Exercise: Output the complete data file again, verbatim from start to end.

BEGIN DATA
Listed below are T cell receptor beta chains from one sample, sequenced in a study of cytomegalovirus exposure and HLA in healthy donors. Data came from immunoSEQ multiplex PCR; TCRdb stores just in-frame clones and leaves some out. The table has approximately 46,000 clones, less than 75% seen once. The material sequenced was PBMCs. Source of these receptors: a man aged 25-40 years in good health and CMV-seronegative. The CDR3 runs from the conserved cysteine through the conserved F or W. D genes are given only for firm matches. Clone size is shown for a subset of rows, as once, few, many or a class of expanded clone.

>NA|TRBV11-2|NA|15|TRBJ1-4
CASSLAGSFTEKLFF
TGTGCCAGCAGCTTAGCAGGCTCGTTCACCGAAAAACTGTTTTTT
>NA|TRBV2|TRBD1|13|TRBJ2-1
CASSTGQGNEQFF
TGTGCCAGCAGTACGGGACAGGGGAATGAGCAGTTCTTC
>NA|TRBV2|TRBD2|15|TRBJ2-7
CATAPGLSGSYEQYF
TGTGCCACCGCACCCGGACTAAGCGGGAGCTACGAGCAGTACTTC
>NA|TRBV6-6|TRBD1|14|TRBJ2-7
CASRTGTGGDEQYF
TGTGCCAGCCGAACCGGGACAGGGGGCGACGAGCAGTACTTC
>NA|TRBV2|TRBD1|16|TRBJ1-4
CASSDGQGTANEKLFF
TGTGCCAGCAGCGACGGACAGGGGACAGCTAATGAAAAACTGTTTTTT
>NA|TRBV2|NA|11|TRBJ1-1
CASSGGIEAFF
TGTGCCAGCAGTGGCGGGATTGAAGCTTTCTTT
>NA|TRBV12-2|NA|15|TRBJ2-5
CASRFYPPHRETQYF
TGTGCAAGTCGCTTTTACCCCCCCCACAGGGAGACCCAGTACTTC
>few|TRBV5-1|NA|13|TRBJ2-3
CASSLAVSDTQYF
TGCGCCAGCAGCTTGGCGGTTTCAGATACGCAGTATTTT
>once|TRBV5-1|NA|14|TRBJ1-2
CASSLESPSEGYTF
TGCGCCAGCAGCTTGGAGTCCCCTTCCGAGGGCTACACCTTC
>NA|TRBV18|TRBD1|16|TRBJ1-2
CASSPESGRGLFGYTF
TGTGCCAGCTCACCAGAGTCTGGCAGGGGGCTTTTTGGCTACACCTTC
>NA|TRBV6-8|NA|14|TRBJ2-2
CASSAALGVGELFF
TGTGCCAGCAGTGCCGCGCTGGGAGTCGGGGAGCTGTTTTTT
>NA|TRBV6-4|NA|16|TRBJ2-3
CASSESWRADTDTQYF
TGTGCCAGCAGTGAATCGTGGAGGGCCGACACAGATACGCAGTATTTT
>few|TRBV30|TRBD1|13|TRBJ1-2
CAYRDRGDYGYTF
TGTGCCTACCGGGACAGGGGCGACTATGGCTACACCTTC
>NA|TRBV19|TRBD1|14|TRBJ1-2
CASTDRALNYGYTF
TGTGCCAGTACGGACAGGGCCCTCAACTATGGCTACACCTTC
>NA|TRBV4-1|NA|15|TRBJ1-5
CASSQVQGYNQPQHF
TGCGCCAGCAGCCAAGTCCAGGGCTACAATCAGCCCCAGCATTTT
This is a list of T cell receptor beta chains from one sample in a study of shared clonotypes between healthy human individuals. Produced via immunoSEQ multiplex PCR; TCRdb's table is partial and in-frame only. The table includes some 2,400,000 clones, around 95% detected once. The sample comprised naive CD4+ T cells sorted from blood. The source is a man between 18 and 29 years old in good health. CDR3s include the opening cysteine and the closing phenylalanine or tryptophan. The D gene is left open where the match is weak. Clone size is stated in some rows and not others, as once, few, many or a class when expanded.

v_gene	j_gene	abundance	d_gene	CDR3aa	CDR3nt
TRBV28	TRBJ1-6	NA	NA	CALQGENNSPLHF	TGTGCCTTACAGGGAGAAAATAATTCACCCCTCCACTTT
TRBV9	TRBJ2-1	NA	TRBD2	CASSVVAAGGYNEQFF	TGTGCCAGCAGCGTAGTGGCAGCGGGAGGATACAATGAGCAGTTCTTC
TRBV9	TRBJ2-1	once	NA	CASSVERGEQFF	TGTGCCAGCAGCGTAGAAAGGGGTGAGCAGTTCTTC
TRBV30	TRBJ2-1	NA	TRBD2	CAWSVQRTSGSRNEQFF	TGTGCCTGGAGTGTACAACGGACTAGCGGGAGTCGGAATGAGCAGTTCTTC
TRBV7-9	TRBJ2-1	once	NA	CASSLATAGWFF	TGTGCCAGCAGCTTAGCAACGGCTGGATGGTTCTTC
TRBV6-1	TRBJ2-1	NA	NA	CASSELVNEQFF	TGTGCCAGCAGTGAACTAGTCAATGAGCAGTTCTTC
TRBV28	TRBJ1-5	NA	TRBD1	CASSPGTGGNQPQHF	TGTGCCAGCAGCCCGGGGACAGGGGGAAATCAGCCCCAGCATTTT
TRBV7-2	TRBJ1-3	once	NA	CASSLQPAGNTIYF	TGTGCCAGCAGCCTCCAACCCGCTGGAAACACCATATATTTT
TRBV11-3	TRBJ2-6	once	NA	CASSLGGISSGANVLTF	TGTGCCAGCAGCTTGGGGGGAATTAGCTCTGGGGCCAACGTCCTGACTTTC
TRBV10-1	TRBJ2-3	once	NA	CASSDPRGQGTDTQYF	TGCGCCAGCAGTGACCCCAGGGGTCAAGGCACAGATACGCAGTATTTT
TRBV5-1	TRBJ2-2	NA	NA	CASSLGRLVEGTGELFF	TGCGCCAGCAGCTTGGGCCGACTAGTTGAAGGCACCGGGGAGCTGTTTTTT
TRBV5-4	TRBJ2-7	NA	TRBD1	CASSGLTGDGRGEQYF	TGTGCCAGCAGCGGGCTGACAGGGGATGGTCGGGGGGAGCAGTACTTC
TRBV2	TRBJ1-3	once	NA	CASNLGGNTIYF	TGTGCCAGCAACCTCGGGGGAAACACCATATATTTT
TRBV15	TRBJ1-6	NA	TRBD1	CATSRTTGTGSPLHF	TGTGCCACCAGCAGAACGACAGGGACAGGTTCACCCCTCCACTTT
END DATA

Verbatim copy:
Listed below are T cell receptor beta chains from one sample, sequenced in a study of cytomegalovirus exposure and HLA in healthy donors. Data came from immunoSEQ multiplex PCR; TCRdb stores just in-frame clones and leaves some out. The table has approximately 46,000 clones, less than 75% seen once. The material sequenced was PBMCs. Source of these receptors: a man aged 25-40 years in good health and CMV-seronegative. The CDR3 runs from the conserved cysteine through the conserved F or W. D genes are given only for firm matches. Clone size is shown for a subset of rows, as once, few, many or a class of expanded clone.

>NA|TRBV11-2|NA|15|TRBJ1-4
CASSLAGSFTEKLFF
TGTGCCAGCAGCTTAGCAGGCTCGTTCACCGAAAAACTGTTTTTT
>NA|TRBV2|TRBD1|13|TRBJ2-1
CASSTGQGNEQFF
TGTGCCAGCAGTACGGGACAGGGGAATGAGCAGTTCTTC
>NA|TRBV2|TRBD2|15|TRBJ2-7
CATAPGLSGSYEQYF
TGTGCCACCGCACCCGGACTAAGCGGGAGCTACGAGCAGTACTTC
>NA|TRBV6-6|TRBD1|14|TRBJ2-7
CASRTGTGGDEQYF
TGTGCCAGCCGAACCGGGACAGGGGGCGACGAGCAGTACTTC
>NA|TRBV2|TRBD1|16|TRBJ1-4
CASSDGQGTANEKLFF
TGTGCCAGCAGCGACGGACAGGGGACAGCTAATGAAAAACTGTTTTTT
>NA|TRBV2|NA|11|TRBJ1-1
CASSGGIEAFF
TGTGCCAGCAGTGGCGGGATTGAAGCTTTCTTT
>NA|TRBV12-2|NA|15|TRBJ2-5
CASRFYPPHRETQYF
TGTGCAAGTCGCTTTTACCCCCCCCACAGGGAGACCCAGTACTTC
>few|TRBV5-1|NA|13|TRBJ2-3
CASSLAVSDTQYF
TGCGCCAGCAGCTTGGCGGTTTCAGATACGCAGTATTTT
>once|TRBV5-1|NA|14|TRBJ1-2
CASSLESPSEGYTF
TGCGCCAGCAGCTTGGAGTCCCCTTCCGAGGGCTACACCTTC
>NA|TRBV18|TRBD1|16|TRBJ1-2
CASSPESGRGLFGYTF
TGTGCCAGCTCACCAGAGTCTGGCAGGGGGCTTTTTGGCTACACCTTC
>NA|TRBV6-8|NA|14|TRBJ2-2
CASSAALGVGELFF
TGTGCCAGCAGTGCCGCGCTGGGAGTCGGGGAGCTGTTTTTT
>NA|TRBV6-4|NA|16|TRBJ2-3
CASSESWRADTDTQYF
TGTGCCAGCAGTGAATCGTGGAGGGCCGACACAGATACGCAGTATTTT
>few|TRBV30|TRBD1|13|TRBJ1-2
CAYRDRGDYGYTF
TGTGCCTACCGGGACAGGGGCGACTATGGCTACACCTTC
>NA|TRBV19|TRBD1|14|TRBJ1-2
CASTDRALNYGYTF
TGTGCCAGTACGGACAGGGCCCTCAACTATGGCTACACCTTC
>NA|TRBV4-1|NA|15|TRBJ1-5
CASSQVQGYNQPQHF
TGCGCCAGCAGCCAAGTCCAGGGCTACAATCAGCCCCAGCATTTT
This is a list of T cell receptor beta chains from one sample in a study of shared clonotypes between healthy human individuals. Produced via immunoSEQ multiplex PCR; TCRdb's table is partial and in-frame only. The table includes some 2,400,000 clones, around 95% detected once. The sample comprised naive CD4+ T cells sorted from blood. The source is a man between 18 and 29 years old in good health. CDR3s include the opening cysteine and the closing phenylalanine or tryptophan. The D gene is left open where the match is weak. Clone size is stated in some rows and not others, as once, few, many or a class when expanded.

v_gene	j_gene	abundance	d_gene	CDR3aa	CDR3nt
TRBV28	TRBJ1-6	NA	NA	CALQGENNSPLHF	TGTGCCTTACAGGGAGAAAATAATTCACCCCTCCACTTT
TRBV9	TRBJ2-1	NA	TRBD2	CASSVVAAGGYNEQFF	TGTGCCAGCAGCGTAGTGGCAGCGGGAGGATACAATGAGCAGTTCTTC
TRBV9	TRBJ2-1	once	NA	CASSVERGEQFF	TGTGCCAGCAGCGTAGAAAGGGGTGAGCAGTTCTTC
TRBV30	TRBJ2-1	NA	TRBD2	CAWSVQRTSGSRNEQFF	TGTGCCTGGAGTGTACAACGGACTAGCGGGAGTCGGAATGAGCAGTTCTTC
TRBV7-9	TRBJ2-1	once	NA	CASSLATAGWFF	TGTGCCAGCAGCTTAGCAACGGCTGGATGGTTCTTC
TRBV6-1	TRBJ2-1	NA	NA	CASSELVNEQFF	TGTGCCAGCAGTGAACTAGTCAATGAGCAGTTCTTC
TRBV28	TRBJ1-5	NA	TRBD1	CASSPGTGGNQPQHF	TGTGCCAGCAGCCCGGGGACAGGGGGAAATCAGCCCCAGCATTTT
TRBV7-2	TRBJ1-3	once	NA	CASSLQPAGNTIYF	TGTGCCAGCAGCCTCCAACCCGCTGGAAACACCATATATTTT
TRBV11-3	TRBJ2-6	once	NA	CASSLGGISSGANVLTF	TGTGCCAGCAGCTTGGGGGGAATTAGCTCTGGGGCCAACGTCCTGACTTTC
TRBV10-1	TRBJ2-3	once	NA	CASSDPRGQGTDTQYF	TGCGCCAGCAGTGACCCCAGGGGTCAAGGCACAGATACGCAGTATTTT
TRBV5-1	TRBJ2-2	NA	NA	CASSLGRLVEGTGELFF	TGCGCCAGCAGCTTGGGCCGACTAGTTGAAGGCACCGGGGAGCTGTTTTTT
TRBV5-4	TRBJ2-7	NA	TRBD1	CASSGLTGDGRGEQYF	TGTGCCAGCAGCGGGCTGACAGGGGATGGTCGGGGGGAGCAGTACTTC
TRBV2	TRBJ1-3	once	NA	CASNLGGNTIYF	TGTGCCAGCAACCTCGGGGGAAACACCATATATTTT
TRBV15	TRBJ1-6	NA	TRBD1	CATSRTTGTGSPLHF	TGTGCCACCAGCAGAACGACAGGGACAGGTTCACCCCTCCACTTT